The iconic copper rooster, which stood atop the tower of Notre-Dame Cathedral for over a century before the fire, is exhibited at the "Revoir Notre-Dame de Paris" exhibition as part of the 2019 European Heritage Days, at the French Ministry of Culture in Paris, France, September 20, 2019. REUTERS / Philippe Wojazer
PARIS (Reuters) – A battered copper rooster that used to stand atop the tower of Notre-Dame Cathedral is due to be exposed to the public more than five months after the big fire that nearly burned the iconic building.
The rooster was one of several culturally important artifacts rescued after the fire on April 15, 2019, which destroyed the cathedral tower and much of its roof.
"It was one of the Notre-Dame de Paris symbols and is even more so now," French Culture Minister Franck Riester told reporters on Friday.
“(The cock) was marked by fire. It was heated and then dropped, something that triggers another debate: should we restore it or leave it as it is, as a witness to what happened on April 15? "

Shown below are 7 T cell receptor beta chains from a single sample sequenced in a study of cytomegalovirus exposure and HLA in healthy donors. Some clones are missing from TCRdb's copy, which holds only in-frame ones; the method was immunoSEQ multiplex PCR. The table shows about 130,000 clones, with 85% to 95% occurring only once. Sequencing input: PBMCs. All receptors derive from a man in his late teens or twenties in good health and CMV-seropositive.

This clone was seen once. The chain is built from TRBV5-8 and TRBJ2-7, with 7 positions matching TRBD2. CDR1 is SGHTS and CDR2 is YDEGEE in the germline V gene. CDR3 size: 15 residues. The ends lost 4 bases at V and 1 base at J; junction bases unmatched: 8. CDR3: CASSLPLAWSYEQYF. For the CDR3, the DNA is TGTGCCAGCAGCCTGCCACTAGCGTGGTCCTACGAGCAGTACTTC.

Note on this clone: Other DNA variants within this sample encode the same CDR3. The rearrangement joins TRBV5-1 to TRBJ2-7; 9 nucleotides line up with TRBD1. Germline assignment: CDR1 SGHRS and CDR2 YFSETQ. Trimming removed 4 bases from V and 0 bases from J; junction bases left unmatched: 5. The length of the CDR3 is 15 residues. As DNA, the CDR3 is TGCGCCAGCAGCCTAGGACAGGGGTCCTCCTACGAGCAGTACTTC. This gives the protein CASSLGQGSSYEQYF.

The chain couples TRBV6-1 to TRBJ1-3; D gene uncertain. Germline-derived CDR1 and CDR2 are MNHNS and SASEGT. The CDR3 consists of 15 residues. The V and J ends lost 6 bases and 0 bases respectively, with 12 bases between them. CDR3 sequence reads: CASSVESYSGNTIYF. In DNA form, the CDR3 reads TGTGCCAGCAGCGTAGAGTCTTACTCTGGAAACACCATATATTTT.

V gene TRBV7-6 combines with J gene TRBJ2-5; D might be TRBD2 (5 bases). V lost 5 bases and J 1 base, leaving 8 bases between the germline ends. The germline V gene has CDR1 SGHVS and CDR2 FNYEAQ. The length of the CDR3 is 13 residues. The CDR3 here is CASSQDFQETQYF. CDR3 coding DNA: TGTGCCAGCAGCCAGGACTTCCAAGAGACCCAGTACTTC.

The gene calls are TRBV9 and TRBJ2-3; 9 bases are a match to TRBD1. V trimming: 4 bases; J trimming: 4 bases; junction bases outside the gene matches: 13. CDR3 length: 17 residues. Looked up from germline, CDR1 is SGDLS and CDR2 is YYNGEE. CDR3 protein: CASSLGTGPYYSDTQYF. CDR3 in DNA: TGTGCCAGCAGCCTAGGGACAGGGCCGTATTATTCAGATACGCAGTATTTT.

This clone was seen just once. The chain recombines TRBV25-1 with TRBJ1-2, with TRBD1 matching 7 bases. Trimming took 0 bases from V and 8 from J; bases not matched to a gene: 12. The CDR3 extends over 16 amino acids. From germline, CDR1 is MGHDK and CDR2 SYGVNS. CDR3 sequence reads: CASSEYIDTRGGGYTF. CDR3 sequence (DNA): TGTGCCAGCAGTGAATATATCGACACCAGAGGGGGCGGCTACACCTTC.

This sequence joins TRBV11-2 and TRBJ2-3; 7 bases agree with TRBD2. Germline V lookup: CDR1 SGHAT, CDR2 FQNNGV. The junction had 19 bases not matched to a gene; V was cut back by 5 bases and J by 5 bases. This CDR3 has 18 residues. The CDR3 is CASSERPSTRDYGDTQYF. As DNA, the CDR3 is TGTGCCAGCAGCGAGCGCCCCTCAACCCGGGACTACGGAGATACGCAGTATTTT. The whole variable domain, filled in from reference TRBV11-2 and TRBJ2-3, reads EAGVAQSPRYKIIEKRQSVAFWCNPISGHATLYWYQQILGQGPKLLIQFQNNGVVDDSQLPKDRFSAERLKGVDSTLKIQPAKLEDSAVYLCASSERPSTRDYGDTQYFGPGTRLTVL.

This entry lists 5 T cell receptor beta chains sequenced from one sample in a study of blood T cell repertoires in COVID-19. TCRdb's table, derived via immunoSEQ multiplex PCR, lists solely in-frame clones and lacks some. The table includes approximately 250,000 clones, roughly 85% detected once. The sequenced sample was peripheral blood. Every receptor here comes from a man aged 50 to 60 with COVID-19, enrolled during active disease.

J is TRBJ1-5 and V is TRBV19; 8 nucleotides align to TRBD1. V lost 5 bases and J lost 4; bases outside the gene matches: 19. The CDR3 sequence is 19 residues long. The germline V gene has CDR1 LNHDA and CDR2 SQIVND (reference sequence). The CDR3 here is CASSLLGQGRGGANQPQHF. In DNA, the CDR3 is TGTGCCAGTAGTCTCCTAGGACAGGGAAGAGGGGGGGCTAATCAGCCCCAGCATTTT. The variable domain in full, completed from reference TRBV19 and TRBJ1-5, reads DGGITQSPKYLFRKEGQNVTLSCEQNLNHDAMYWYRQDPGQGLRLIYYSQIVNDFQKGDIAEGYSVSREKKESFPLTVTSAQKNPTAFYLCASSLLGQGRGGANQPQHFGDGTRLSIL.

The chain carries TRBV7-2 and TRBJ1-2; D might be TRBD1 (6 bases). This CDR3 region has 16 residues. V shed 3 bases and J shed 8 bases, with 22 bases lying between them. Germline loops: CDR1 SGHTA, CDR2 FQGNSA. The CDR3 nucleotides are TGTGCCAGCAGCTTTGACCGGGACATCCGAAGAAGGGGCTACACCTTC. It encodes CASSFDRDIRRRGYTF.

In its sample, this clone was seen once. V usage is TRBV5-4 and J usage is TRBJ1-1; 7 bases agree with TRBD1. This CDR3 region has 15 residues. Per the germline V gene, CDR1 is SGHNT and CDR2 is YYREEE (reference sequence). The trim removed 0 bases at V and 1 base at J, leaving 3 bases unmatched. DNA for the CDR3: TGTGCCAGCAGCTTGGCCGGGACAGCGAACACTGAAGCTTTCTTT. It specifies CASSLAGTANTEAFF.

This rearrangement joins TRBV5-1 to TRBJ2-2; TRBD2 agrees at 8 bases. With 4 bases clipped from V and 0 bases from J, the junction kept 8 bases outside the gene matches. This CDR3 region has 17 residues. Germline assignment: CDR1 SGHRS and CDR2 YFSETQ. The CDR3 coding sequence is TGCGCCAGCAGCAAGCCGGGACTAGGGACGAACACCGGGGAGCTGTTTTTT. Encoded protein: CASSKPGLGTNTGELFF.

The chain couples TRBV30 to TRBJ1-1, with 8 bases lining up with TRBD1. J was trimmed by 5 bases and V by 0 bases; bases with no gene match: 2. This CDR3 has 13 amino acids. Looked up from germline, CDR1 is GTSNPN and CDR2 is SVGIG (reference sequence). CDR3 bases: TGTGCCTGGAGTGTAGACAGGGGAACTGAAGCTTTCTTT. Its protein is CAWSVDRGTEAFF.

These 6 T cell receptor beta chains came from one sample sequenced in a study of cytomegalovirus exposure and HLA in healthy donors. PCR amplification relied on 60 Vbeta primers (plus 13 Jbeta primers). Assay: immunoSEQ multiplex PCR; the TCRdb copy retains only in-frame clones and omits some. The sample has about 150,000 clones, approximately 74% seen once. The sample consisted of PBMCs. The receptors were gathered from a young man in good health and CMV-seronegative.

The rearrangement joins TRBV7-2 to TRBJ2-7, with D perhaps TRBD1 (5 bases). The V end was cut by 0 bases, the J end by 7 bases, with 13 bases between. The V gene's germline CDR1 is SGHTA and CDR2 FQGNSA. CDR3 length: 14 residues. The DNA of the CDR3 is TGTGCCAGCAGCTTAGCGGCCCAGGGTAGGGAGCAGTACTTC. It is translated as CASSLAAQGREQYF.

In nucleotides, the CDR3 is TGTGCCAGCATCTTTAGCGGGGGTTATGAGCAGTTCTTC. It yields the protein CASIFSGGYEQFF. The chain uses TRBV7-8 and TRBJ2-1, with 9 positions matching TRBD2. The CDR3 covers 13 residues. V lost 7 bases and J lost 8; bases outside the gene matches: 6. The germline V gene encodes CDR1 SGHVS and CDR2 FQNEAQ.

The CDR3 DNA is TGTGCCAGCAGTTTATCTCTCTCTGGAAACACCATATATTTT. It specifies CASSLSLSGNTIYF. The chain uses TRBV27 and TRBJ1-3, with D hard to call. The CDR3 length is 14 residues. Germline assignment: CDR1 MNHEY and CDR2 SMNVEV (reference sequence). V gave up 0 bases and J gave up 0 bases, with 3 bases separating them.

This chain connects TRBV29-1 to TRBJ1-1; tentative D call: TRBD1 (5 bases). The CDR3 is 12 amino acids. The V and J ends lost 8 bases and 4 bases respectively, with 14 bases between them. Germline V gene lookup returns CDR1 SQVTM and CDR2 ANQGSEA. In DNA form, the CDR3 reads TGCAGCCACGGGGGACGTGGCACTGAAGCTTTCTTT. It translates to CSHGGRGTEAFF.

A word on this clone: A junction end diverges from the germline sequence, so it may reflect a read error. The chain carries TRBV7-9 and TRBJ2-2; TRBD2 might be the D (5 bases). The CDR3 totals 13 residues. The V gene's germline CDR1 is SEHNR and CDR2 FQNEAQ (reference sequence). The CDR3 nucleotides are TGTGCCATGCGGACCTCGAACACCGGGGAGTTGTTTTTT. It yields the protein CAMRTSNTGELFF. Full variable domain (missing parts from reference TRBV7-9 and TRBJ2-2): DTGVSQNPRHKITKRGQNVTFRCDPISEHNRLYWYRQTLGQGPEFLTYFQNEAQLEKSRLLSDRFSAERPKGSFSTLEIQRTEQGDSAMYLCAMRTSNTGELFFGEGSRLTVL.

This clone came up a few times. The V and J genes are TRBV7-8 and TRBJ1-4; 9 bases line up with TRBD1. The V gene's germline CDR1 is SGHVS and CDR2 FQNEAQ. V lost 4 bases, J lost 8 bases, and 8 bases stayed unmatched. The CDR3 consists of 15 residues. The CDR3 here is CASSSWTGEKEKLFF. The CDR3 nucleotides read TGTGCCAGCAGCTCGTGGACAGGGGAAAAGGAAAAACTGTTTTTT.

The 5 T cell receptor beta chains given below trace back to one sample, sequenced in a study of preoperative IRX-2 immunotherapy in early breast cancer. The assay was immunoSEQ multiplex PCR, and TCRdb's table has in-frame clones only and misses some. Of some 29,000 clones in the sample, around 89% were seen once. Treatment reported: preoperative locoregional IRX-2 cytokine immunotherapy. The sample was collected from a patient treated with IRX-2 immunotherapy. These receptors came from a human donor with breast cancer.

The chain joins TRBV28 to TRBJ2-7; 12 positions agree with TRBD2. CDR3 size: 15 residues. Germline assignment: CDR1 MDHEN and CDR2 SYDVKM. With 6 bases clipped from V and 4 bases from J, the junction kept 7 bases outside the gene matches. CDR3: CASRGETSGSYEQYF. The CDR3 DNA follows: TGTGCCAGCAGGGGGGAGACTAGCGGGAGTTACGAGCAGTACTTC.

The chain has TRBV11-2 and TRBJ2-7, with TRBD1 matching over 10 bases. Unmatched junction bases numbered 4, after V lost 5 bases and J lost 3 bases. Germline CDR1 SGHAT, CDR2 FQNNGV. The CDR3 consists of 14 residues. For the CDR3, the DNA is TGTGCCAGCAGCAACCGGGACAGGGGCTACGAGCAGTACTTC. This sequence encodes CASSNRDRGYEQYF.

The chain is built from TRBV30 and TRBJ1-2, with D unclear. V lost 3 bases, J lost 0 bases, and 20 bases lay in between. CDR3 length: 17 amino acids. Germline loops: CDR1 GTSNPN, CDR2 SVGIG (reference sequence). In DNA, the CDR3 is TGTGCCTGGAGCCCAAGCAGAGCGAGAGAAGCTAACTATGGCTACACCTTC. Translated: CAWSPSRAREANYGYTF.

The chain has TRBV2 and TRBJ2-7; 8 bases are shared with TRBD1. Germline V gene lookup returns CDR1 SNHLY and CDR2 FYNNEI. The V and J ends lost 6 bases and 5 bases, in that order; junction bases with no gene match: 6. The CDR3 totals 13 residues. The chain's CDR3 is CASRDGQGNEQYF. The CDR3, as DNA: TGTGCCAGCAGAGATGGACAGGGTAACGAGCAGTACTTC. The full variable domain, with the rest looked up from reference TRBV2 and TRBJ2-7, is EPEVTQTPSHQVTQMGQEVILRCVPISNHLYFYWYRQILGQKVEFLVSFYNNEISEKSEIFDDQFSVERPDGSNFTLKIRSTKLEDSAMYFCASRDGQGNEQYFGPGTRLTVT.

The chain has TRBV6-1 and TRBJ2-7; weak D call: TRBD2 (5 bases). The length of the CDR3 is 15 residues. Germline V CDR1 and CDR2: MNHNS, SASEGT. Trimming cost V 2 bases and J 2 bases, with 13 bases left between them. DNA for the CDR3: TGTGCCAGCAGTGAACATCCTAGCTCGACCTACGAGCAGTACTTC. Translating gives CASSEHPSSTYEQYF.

The rooster will be exhibited in Paris this weekend as part of the European Heritage Days, where places of cultural interest open their doors to the public.
Asked if the cathedral as a whole could be restored within five years, as promised by French President Emmanuel Macron, Riester said that was the goal, but added that the work would not be hurried.
Riester also said that Notre-Dame is not yet completely safe and that an in-depth study is underway to determine the type of permanent damage the fire has left to the cathedral structure.
Report by Ardee Napoletano and Thierry Chiarello; Written by Benoit Van Overstraeten Editing by Christian Lowe
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